NCAA Forms Committee to Examine Student-Athletes Profiting off Names, Likenesses

Rob Goldberg@TheRobGoldbergFeatured ColumnistMay 14, 2019

FILE - In this March 18, 2015, file photo, the NCAA logo is displayed at center court as work continues at The Consol Energy Center in Pittsburgh, for the NCAA college basketball tournament. The NCAA is opening a door for states with legalized sports gambling to host NCAA championship events. The governing body for college sports on Thursday, May 17, 2018, announced a
Keith Srakocic/Associated Press

The NCAA is taking steps toward potentially allowing student-athletes to profit off their own names and likenesses.

The organization announced Tuesday the formation of the NCAA Board of Governors Federal and State Legislation Working Group.

The working group "will examine the NCAA's position on name, image and likeness benefits and potentially propose rule modifications tethered to education," Big East commissioner Val Ackerman said.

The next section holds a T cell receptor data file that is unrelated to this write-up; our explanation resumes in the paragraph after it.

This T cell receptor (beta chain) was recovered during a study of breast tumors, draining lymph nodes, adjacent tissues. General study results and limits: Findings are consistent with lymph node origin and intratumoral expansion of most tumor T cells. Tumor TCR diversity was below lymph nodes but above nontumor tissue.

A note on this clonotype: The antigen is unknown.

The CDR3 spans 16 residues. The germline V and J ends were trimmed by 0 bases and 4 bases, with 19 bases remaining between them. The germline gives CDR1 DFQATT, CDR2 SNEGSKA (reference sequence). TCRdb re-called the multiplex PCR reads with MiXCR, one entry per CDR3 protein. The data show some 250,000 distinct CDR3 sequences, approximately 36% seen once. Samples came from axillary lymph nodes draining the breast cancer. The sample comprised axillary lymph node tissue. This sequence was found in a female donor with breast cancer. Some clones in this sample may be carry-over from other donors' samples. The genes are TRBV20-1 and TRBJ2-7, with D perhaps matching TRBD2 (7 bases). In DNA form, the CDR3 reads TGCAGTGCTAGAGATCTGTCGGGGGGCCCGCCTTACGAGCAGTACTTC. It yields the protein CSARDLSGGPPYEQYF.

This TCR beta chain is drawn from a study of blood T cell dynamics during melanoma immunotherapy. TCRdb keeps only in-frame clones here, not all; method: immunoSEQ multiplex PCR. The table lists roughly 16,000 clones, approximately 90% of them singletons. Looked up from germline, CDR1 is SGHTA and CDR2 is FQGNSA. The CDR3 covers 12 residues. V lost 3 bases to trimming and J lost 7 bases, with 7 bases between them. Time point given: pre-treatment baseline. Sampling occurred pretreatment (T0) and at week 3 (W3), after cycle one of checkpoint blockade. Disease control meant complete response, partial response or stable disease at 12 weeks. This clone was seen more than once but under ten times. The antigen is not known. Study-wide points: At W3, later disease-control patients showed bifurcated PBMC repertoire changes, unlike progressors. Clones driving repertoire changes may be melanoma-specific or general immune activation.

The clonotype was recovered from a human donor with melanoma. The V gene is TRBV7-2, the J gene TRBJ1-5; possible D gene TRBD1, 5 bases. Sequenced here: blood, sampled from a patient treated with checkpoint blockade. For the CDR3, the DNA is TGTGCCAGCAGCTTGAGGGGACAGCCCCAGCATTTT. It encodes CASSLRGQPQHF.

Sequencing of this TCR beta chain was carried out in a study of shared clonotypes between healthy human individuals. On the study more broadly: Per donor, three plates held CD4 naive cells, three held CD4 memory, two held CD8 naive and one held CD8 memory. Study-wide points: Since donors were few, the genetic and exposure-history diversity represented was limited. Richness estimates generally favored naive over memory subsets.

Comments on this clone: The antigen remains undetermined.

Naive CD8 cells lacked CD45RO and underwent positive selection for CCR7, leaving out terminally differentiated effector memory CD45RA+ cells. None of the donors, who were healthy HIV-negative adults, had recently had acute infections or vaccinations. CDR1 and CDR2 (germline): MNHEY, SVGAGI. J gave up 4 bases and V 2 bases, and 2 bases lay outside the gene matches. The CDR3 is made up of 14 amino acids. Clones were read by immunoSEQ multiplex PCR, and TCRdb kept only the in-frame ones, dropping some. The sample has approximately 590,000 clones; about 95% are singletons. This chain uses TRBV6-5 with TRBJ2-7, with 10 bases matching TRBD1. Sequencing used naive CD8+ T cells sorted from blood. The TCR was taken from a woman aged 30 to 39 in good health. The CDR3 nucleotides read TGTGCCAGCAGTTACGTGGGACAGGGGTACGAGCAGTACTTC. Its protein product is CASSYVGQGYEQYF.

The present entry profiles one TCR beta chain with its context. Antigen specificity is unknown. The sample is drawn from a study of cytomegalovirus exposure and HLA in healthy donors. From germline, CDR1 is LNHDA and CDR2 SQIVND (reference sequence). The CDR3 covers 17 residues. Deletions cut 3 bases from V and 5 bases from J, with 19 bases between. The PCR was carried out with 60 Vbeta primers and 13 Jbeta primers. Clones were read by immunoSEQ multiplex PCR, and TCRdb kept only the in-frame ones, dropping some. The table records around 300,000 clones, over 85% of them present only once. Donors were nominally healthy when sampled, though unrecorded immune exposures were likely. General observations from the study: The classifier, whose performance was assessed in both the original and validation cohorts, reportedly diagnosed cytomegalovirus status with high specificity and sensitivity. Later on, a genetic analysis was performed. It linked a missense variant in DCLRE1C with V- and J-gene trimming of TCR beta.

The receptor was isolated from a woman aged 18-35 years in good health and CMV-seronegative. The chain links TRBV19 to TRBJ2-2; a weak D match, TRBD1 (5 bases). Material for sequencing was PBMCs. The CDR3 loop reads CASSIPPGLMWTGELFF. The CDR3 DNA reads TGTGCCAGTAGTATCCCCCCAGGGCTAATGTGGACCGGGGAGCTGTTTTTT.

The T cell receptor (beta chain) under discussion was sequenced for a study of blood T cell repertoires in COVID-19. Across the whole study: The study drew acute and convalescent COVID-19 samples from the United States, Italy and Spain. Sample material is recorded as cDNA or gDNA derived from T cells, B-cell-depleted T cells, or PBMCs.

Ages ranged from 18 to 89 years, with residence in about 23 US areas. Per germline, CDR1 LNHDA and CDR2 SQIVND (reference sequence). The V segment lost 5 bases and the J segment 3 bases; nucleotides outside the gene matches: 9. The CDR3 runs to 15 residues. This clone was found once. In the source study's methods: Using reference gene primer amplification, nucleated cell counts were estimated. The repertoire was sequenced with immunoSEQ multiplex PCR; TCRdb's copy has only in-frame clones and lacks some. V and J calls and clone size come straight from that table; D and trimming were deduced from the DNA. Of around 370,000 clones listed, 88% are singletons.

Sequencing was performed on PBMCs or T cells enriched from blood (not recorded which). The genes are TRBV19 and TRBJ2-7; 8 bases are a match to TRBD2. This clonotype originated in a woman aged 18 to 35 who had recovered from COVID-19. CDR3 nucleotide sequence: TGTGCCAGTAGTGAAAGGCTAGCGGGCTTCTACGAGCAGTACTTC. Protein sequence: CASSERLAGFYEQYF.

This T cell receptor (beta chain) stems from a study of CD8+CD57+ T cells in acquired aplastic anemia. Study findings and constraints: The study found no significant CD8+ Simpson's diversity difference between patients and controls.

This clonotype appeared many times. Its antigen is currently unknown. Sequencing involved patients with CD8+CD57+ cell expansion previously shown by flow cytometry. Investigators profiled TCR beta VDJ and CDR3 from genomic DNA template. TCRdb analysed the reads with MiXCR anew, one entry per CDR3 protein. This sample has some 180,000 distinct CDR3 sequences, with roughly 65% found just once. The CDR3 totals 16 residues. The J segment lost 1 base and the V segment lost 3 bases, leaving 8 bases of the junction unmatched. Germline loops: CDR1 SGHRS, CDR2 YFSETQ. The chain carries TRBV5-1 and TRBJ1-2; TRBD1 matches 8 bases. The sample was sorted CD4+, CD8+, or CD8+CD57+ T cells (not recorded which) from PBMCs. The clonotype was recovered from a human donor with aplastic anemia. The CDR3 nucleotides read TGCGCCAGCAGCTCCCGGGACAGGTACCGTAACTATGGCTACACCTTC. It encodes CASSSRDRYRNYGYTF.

Ackerman and Ohio State senior vice president Gene Smith will serve as co-chairs of the group.

The rest of the group is mostly made up of conference commissioners, athletic directors and school presidents from all three divisions of NCAA competition, including Big 12 commissioner Bob Bowlsby. There are also open spots for one Division I male athlete, one Division I female athlete and one Division III student-athlete.

Likeness rights have been a divisive topic for NCAA programs for several years.

As noted by Ralph D. Russo of the Associated Press, former UCLA basketball star Ed O'Bannon brought a federal antitrust lawsuit against the NCAA for profiting off student-athletes' likenesses in 2009. The case resulted in the end of college football and basketball video games, which had previously used only numbers to identify players.

Players were also not allowed to make money by appearing in commercials or signing autographs, causing problems for Johnny Manziel in 2013.

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Any potential rule changes could allow athletes to make money in a variety of ways, including endorsements or even getting a cut of jersey sales.

On the other hand, there will be no moves to create a pay-for-play system.

"While the formation of this group is an important step to confirming what we believe as an association, the group’s work will not result in paying students as employees," Smith explained. "That structure is contrary to the NCAA’s educational mission and will not be a part of this discussion."